Prospective Juror Stompanato: I wouldn't have a choice, would I?

The Court: Well, if you took an oath to do that, you wouldn't, and you followed the oath, you wouldn't have-

Prospective Juror Stompanato: Yes, if I took an oath I would do that, yes.

The Court: Could you do that?

Prospective Juror Stompanato: I would do that.

The Court: It would be your-

Prospective Juror Stompanato: Yes, yes.

The Court: Well, and as I told you earlier when we first met, there's no wrong answers here, but both sides are entitled to a fair trial.

Prospective Juror Stompanato: Right.

The Court: And a fair trial only comes from twelve impartial people basing their judgment on what's been presented to them here in this room. That's kind of the foundation of our system. Could you do that?

Prospective Juror Stompanato: Yes.

(Tr. Vol. 1 at 53-55).

At side-bar, Brodnicki's attorney moved to strike Stompanato for cause, citing her bias towards the federal government that she "came right out and said." Judge Darrah responded: "Yeah, and I asked her if she would be fair and impartial and decide this case. She said yes." Brodnicki's attorney reminded Judge Darrah that Stompanato answered "I would think so," and Judge Darrah replied: "No, but I asked her not to equivocate, and she answered in a clear unequivocal fashion. That's denied." Brodnicki's attorney then used one of his peremptory challenges to strike potential juror Stompanato, and Stompanato was excused.

C. Potential Juror Lane

Potential juror Lane was in the second panel of potential jurors. During the questioning of Lane, Lane stated that his son had been badly beaten by police, and that he preferred not to talk about it. Judge Darrah requested that he discuss it at a side-bar, at which Lane explained that his son had been stopped by police on suspicion of drug possession, and that the police beat him so badly that he was unconscious and in the hospital for a week. His son was not charged with any crime arising from that event. The following dialogue then took place:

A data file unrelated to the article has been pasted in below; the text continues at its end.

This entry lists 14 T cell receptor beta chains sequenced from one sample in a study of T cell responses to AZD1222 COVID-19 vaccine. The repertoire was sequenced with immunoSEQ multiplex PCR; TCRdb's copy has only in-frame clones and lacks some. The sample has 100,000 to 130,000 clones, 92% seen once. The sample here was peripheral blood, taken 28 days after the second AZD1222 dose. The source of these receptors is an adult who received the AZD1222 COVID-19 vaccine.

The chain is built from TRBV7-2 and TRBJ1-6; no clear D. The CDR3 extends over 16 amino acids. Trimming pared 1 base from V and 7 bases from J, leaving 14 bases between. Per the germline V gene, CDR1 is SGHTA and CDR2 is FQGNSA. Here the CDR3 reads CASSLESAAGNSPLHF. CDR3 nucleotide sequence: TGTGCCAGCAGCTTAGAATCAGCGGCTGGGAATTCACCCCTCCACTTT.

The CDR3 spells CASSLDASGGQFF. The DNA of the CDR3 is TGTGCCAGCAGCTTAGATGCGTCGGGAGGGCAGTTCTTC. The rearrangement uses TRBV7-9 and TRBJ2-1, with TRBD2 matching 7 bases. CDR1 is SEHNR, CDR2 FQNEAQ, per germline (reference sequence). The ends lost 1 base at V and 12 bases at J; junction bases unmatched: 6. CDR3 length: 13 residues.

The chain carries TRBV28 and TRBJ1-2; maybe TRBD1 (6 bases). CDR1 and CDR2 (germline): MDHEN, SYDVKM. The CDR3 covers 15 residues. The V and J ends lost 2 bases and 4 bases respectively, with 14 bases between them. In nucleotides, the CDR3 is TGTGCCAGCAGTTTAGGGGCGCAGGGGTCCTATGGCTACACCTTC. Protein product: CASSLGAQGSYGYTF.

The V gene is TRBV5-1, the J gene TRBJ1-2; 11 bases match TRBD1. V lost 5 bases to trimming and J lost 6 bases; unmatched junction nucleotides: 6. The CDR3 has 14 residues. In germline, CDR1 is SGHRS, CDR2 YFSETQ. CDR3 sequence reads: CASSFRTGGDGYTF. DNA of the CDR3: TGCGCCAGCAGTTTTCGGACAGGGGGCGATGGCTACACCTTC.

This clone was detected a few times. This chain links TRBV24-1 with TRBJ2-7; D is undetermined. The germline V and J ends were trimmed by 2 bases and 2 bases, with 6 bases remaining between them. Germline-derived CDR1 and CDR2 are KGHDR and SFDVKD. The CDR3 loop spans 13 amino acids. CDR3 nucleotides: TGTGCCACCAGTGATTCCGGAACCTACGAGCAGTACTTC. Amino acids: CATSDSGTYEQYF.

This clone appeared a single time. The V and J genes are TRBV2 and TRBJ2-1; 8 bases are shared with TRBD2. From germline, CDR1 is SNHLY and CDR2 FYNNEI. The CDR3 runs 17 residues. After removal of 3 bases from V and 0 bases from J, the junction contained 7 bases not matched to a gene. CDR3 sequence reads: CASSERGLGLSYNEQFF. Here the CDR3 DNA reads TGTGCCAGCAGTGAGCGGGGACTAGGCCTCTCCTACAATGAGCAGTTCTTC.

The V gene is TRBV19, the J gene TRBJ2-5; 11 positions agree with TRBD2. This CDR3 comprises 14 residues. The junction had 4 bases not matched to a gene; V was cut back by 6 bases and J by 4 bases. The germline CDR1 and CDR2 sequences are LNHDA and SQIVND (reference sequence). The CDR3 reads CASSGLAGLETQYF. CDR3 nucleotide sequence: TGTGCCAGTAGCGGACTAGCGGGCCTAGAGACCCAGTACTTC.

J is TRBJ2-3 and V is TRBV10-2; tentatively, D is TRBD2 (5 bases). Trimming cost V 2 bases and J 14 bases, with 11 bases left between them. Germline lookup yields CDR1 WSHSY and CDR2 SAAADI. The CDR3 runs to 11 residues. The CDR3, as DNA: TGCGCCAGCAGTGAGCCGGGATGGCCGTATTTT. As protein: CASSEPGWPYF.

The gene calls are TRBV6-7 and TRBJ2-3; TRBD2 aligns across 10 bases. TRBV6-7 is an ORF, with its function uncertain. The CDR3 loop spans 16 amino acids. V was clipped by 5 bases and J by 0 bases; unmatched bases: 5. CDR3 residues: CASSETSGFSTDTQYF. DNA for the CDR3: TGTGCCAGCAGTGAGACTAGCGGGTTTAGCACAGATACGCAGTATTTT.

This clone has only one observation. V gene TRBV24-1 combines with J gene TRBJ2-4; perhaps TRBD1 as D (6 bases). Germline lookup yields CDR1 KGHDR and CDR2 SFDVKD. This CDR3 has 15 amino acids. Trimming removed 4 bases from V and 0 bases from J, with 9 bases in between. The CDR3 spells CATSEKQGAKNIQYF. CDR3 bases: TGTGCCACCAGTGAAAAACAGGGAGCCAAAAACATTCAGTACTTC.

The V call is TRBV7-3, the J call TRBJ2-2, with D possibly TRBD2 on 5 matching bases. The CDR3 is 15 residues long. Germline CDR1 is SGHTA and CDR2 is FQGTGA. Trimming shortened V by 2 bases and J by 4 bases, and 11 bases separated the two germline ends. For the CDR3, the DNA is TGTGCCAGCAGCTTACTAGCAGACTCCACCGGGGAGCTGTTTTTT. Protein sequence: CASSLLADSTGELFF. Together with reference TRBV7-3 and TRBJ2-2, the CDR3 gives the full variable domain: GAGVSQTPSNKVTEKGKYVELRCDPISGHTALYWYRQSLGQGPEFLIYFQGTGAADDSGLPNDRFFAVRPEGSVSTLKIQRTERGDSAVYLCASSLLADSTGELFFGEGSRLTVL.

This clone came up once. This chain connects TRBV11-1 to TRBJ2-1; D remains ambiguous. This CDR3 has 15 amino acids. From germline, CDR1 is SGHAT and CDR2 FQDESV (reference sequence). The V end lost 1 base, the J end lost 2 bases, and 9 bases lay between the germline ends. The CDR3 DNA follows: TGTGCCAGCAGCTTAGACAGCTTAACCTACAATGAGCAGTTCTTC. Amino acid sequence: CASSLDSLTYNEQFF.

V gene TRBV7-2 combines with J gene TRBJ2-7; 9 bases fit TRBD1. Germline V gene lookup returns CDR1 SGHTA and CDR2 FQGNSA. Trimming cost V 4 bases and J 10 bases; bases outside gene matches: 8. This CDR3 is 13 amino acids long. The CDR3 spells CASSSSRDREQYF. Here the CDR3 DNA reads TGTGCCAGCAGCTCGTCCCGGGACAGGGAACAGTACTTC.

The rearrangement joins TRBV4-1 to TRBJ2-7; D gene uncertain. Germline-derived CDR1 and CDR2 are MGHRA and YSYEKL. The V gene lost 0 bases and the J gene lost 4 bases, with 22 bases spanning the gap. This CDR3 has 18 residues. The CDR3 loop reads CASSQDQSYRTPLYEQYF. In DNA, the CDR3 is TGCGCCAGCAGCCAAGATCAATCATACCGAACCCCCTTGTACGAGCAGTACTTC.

The Court: I see. Is there anything about that that you think would cause you to be unfair to either of these two sides here?

Prospective Juror Lane: I believe so, Judge.

The Court: You believe you might-

Prospective Juror Lane: Because it's pending in the back of my mind, you know, there's some wrong people and there's some good people.

The Court: Well, both sides here are entitled to a fair trial, and that would require you to sit and listen to the testimony of the witnesses that are presented in this case and the exhibits that you're asked to look at and make a decision based simply on that and put aside this terrible experience you had. Could you do that?

Prospective Juror Lane: Well, I have had experience too with the police. I was locked up for a rental car because they didn't have the papers in it.

The Court: I see.

Prospective Juror Lane: And they handled me with force, you know, that I think they shouldn't have did [sic].

The Court: Do you think that that-do you think that you could be fair and open-minded in this case?

Prospective Juror Lane: I'm not really sure, Judge.

The Court: Okay. Well, I appreciate your honesty and we'll excuse you. You can go back to the jury room.

(Tr. Vol. 1 at 105-07).

After the parties had finished questioning the rest of the potential juror panel, Judge Darrah again held a side-bar to discuss challenges. Brodnicki's attorney raised an objection to Lane's dismissal for cause, to which Judge Darrah stated that Lane's "demeanor clearly, clearly indicated that he didn't think he could be fair." Judge Darrah asked Brodnicki's attorney why he had not objected sooner since Lane was now gone. Brodnicki's attorney responded: "[I]t's not so much a problem that we-that you struck Lane for cause. The problem we have is that we feel you should have struck the other [two] jurors for cause too." Judge Darrah explained that "if a juror can assure us under oath that the juror can be fair and impartial regardless of the impediment that's being discussed, that if a juror says that, that they qualify to serve as a juror." Judge Darrah also said: "I think Mr. Lane told us he couldn't be fair and impartial. I think it's as easy as that."

Brodnicki then exercised his remaining peremptory challenges and the government exercised five of its six peremptory challenges. The jury was sworn in, and the case proceeded to trial. The jury found Brodnicki guilty on both counts.

II. Discussion

Brodnicki argues that the district court's refusal to dismiss potential jurors Varno and Stompanato for cause was an abuse of discretion that resulted in a violation of his due process rights. Brodnicki contends that both Varno and Stompanato exhibited clear pro-government biases and should have been dismissed for cause.